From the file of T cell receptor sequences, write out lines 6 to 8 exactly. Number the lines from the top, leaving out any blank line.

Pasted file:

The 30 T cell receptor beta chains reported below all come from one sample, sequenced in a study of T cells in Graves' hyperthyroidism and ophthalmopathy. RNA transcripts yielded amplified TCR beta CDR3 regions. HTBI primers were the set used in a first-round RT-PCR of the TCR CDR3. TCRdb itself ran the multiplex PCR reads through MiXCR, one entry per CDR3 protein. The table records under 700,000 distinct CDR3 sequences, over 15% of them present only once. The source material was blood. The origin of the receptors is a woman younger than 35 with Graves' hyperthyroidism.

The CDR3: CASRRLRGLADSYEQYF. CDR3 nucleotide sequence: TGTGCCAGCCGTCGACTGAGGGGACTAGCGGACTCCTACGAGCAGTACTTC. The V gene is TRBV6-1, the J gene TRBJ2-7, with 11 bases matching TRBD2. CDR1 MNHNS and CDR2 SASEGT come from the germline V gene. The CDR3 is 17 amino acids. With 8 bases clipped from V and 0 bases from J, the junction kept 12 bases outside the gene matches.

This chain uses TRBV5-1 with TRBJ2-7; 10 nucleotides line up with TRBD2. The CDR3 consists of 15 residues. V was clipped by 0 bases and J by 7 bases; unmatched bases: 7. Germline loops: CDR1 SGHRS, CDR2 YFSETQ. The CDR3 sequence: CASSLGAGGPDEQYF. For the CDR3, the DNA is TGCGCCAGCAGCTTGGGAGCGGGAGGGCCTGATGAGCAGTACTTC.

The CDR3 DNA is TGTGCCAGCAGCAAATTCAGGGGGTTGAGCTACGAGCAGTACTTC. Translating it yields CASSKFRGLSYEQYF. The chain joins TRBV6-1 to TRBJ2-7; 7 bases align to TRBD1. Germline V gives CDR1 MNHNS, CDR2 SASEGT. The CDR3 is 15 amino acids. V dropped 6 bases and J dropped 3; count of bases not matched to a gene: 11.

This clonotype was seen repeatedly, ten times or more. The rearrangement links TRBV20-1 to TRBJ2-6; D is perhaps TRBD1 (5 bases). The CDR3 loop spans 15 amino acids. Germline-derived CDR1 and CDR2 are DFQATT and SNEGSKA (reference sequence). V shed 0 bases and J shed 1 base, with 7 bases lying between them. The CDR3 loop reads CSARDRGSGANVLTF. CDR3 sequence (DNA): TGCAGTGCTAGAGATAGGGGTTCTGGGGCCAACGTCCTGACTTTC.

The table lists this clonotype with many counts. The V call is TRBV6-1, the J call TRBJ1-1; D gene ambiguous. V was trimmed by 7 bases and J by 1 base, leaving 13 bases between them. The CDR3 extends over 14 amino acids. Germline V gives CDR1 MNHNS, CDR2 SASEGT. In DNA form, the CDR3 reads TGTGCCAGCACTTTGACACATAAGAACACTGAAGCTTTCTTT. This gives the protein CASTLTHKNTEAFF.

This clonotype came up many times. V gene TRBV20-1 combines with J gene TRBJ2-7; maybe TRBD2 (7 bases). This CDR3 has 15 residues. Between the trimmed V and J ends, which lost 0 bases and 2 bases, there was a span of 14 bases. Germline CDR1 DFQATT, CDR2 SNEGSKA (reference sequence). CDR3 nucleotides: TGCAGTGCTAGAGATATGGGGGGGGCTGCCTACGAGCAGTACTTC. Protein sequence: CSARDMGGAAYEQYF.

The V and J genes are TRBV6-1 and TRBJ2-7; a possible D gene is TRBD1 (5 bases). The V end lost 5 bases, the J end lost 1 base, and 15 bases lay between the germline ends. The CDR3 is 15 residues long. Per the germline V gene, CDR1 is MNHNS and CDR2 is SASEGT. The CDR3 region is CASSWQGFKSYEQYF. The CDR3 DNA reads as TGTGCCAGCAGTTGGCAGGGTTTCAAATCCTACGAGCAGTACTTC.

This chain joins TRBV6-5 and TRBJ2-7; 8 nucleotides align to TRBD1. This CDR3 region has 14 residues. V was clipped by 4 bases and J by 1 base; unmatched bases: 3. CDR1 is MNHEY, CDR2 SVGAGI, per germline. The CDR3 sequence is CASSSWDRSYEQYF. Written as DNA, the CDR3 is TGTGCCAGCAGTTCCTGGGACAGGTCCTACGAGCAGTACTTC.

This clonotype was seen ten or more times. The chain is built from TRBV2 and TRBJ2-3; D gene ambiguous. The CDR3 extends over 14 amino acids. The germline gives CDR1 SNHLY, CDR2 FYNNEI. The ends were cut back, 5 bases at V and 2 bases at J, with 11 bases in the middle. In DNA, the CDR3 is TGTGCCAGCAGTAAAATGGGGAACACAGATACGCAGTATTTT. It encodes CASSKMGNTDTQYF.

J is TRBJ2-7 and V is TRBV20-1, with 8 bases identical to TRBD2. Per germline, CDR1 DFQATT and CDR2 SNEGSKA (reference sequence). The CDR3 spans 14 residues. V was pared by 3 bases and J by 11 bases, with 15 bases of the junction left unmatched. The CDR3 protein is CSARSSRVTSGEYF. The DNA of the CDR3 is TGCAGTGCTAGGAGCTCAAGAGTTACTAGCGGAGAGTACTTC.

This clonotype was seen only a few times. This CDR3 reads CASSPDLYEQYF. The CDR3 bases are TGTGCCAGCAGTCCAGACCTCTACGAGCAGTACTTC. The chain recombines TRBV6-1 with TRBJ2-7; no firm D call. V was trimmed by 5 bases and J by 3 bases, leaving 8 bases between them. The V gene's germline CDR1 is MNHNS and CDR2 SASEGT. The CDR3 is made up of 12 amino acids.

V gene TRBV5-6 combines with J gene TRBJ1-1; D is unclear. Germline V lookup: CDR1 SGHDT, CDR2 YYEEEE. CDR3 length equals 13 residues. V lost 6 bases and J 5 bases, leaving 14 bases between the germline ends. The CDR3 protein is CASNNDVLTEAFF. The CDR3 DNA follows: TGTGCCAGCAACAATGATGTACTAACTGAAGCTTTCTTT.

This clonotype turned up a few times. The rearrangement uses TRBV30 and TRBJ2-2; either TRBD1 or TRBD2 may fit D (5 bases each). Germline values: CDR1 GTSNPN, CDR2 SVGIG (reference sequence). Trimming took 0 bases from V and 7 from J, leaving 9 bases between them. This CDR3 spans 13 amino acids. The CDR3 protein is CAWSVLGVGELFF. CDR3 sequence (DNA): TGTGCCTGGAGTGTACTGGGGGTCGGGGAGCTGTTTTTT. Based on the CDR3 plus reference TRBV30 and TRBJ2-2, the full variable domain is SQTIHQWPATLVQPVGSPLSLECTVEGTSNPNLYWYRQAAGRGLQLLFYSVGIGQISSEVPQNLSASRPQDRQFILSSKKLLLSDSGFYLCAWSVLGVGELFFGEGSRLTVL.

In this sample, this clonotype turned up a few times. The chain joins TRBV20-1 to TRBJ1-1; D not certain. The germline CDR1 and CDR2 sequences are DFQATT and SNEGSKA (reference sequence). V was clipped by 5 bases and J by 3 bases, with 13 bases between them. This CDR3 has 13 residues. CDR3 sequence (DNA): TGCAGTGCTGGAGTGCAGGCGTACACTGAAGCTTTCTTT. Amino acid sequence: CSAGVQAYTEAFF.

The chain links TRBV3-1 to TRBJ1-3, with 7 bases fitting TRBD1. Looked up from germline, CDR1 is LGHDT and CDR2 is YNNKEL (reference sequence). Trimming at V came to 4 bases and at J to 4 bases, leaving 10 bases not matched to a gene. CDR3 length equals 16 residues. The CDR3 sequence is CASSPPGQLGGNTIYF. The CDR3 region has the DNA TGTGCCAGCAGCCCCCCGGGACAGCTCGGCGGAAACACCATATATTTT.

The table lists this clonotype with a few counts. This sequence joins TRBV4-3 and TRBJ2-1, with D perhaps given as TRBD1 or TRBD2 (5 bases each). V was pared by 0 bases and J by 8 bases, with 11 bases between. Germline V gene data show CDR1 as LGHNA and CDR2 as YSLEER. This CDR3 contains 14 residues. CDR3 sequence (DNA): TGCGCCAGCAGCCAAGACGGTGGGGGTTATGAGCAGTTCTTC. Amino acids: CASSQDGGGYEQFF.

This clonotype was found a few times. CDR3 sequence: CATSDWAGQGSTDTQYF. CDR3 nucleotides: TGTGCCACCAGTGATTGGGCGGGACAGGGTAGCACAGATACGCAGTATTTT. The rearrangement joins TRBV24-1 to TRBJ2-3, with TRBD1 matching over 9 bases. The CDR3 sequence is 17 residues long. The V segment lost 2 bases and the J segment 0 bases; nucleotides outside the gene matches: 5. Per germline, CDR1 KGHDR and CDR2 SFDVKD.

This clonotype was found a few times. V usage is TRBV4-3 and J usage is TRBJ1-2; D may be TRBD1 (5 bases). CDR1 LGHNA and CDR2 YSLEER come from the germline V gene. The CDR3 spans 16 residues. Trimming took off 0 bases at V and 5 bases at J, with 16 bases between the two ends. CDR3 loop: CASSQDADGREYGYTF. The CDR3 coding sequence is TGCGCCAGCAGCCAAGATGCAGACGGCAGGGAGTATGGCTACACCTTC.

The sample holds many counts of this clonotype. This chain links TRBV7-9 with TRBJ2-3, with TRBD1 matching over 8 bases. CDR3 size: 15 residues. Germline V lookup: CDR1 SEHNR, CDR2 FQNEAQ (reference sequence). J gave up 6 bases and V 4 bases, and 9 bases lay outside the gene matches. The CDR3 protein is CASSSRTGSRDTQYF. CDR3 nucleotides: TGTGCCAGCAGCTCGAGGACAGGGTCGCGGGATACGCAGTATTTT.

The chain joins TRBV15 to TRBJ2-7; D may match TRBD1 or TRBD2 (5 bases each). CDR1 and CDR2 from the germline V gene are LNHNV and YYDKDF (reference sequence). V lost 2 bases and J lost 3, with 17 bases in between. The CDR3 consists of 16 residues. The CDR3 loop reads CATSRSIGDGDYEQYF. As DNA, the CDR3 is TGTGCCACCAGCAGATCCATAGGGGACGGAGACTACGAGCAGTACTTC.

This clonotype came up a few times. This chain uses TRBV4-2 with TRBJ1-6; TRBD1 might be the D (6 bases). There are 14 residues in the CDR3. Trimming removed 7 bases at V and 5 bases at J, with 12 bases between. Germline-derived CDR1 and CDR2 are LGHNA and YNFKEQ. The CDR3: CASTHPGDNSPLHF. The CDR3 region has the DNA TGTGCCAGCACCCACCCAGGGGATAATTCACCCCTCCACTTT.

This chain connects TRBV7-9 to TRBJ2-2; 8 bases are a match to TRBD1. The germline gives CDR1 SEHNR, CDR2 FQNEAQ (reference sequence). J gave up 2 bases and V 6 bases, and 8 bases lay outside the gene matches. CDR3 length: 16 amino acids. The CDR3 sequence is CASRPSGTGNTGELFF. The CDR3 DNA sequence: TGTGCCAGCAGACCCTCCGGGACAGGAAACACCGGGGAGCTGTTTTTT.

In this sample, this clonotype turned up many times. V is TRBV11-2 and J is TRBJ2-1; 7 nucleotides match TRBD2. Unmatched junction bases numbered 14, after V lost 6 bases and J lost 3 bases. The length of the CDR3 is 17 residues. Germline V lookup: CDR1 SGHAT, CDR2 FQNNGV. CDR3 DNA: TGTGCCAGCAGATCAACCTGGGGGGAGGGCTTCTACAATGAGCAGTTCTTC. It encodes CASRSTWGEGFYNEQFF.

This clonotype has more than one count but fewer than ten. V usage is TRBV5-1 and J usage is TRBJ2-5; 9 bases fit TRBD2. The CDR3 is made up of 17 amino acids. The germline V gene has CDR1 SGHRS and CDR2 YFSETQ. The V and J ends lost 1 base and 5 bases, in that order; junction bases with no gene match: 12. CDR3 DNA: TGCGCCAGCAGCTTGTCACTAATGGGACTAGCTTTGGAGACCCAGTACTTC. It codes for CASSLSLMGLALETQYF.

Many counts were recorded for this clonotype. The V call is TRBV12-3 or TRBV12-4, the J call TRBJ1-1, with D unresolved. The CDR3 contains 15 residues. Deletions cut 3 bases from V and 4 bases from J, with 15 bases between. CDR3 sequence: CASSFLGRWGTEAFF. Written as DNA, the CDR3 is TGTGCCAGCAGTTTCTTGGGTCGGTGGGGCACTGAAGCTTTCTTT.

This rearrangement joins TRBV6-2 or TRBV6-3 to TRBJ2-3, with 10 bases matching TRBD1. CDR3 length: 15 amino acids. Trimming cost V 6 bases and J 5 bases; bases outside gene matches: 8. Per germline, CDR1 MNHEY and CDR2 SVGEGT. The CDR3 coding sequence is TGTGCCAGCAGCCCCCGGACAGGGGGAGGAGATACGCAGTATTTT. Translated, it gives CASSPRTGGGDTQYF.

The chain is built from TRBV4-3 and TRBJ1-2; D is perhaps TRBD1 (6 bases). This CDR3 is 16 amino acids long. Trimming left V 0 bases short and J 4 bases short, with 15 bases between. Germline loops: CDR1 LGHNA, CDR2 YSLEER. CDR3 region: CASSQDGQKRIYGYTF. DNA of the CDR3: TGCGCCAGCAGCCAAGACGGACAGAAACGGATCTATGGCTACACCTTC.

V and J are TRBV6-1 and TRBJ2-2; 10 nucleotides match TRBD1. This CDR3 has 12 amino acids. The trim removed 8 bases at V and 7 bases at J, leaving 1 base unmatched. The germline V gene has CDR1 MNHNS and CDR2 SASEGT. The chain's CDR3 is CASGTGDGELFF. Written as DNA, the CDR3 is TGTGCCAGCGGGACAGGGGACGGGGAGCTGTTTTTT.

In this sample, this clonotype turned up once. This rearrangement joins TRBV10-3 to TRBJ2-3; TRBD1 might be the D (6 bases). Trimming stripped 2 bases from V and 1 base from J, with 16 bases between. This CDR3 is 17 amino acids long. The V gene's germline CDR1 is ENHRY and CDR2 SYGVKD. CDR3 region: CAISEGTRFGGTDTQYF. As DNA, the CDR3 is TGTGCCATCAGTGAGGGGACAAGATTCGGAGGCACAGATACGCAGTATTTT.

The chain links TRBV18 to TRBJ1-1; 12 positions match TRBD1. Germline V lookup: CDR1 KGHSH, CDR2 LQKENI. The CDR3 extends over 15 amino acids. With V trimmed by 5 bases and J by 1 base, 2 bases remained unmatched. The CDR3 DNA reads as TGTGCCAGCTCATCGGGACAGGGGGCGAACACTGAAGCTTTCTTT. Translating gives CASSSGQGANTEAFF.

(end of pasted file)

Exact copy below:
The table lists this clonotype with many counts. The V call is TRBV6-1, the J call TRBJ1-1; D gene ambiguous. V was trimmed by 7 bases and J by 1 base, leaving 13 bases between them. The CDR3 extends over 14 amino acids. Germline V gives CDR1 MNHNS, CDR2 SASEGT. In DNA form, the CDR3 reads TGTGCCAGCACTTTGACACATAAGAACACTGAAGCTTTCTTT. This gives the protein CASTLTHKNTEAFF.

This clonotype came up many times. V gene TRBV20-1 combines with J gene TRBJ2-7; maybe TRBD2 (7 bases). This CDR3 has 15 residues. Between the trimmed V and J ends, which lost 0 bases and 2 bases, there was a span of 14 bases. Germline CDR1 DFQATT, CDR2 SNEGSKA (reference sequence). CDR3 nucleotides: TGCAGTGCTAGAGATATGGGGGGGGCTGCCTACGAGCAGTACTTC. Protein sequence: CSARDMGGAAYEQYF.

The V and J genes are TRBV6-1 and TRBJ2-7; a possible D gene is TRBD1 (5 bases). The V end lost 5 bases, the J end lost 1 base, and 15 bases lay between the germline ends. The CDR3 is 15 residues long. Per the germline V gene, CDR1 is MNHNS and CDR2 is SASEGT. The CDR3 region is CASSWQGFKSYEQYF. The CDR3 DNA reads as TGTGCCAGCAGTTGGCAGGGTTTCAAATCCTACGAGCAGTACTTC.